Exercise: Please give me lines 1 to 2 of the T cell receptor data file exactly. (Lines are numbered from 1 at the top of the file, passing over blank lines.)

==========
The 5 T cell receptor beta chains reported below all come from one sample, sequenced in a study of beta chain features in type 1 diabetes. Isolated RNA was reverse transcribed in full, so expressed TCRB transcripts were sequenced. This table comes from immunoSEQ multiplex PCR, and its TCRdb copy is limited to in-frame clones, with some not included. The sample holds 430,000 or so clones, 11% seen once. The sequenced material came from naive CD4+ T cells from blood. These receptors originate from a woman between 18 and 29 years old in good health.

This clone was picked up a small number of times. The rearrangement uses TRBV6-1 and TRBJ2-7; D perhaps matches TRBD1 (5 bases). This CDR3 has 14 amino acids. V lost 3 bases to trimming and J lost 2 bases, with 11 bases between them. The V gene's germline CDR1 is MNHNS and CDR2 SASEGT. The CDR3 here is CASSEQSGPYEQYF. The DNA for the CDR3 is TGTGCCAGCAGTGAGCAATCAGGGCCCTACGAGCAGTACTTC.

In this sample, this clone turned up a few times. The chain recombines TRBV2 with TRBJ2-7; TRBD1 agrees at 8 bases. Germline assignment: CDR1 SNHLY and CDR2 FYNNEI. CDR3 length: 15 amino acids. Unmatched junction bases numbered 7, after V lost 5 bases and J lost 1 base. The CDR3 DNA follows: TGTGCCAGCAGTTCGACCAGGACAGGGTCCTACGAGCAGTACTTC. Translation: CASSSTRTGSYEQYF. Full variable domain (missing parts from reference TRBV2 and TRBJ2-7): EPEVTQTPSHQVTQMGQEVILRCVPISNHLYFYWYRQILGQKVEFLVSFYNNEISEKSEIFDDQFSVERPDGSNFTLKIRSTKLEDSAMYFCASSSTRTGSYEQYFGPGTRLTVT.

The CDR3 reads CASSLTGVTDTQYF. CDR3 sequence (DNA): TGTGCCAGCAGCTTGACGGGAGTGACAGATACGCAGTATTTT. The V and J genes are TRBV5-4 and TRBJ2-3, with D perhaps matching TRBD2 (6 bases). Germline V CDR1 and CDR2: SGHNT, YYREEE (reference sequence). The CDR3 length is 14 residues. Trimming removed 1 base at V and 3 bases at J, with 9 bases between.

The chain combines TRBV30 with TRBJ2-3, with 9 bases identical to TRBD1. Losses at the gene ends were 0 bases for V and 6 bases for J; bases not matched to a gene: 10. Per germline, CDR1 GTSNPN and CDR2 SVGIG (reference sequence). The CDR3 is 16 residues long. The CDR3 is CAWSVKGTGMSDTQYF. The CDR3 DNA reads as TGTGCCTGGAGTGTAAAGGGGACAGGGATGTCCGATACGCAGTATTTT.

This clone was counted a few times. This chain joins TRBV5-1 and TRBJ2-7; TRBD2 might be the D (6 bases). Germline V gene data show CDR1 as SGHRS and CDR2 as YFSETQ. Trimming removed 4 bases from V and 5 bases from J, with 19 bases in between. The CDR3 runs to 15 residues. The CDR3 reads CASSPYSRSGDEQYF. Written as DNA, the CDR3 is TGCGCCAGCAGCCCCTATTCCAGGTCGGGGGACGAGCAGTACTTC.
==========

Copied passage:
The 5 T cell receptor beta chains reported below all come from one sample, sequenced in a study of beta chain features in type 1 diabetes. Isolated RNA was reverse transcribed in full, so expressed TCRB transcripts were sequenced. This table comes from immunoSEQ multiplex PCR, and its TCRdb copy is limited to in-frame clones, with some not included. The sample holds 430,000 or so clones, 11% seen once. The sequenced material came from naive CD4+ T cells from blood. These receptors originate from a woman between 18 and 29 years old in good health.

This clone was picked up a small number of times. The rearrangement uses TRBV6-1 and TRBJ2-7; D perhaps matches TRBD1 (5 bases). This CDR3 has 14 amino acids. V lost 3 bases to trimming and J lost 2 bases, with 11 bases between them. The V gene's germline CDR1 is MNHNS and CDR2 SASEGT. The CDR3 here is CASSEQSGPYEQYF. The DNA for the CDR3 is TGTGCCAGCAGTGAGCAATCAGGGCCCTACGAGCAGTACTTC.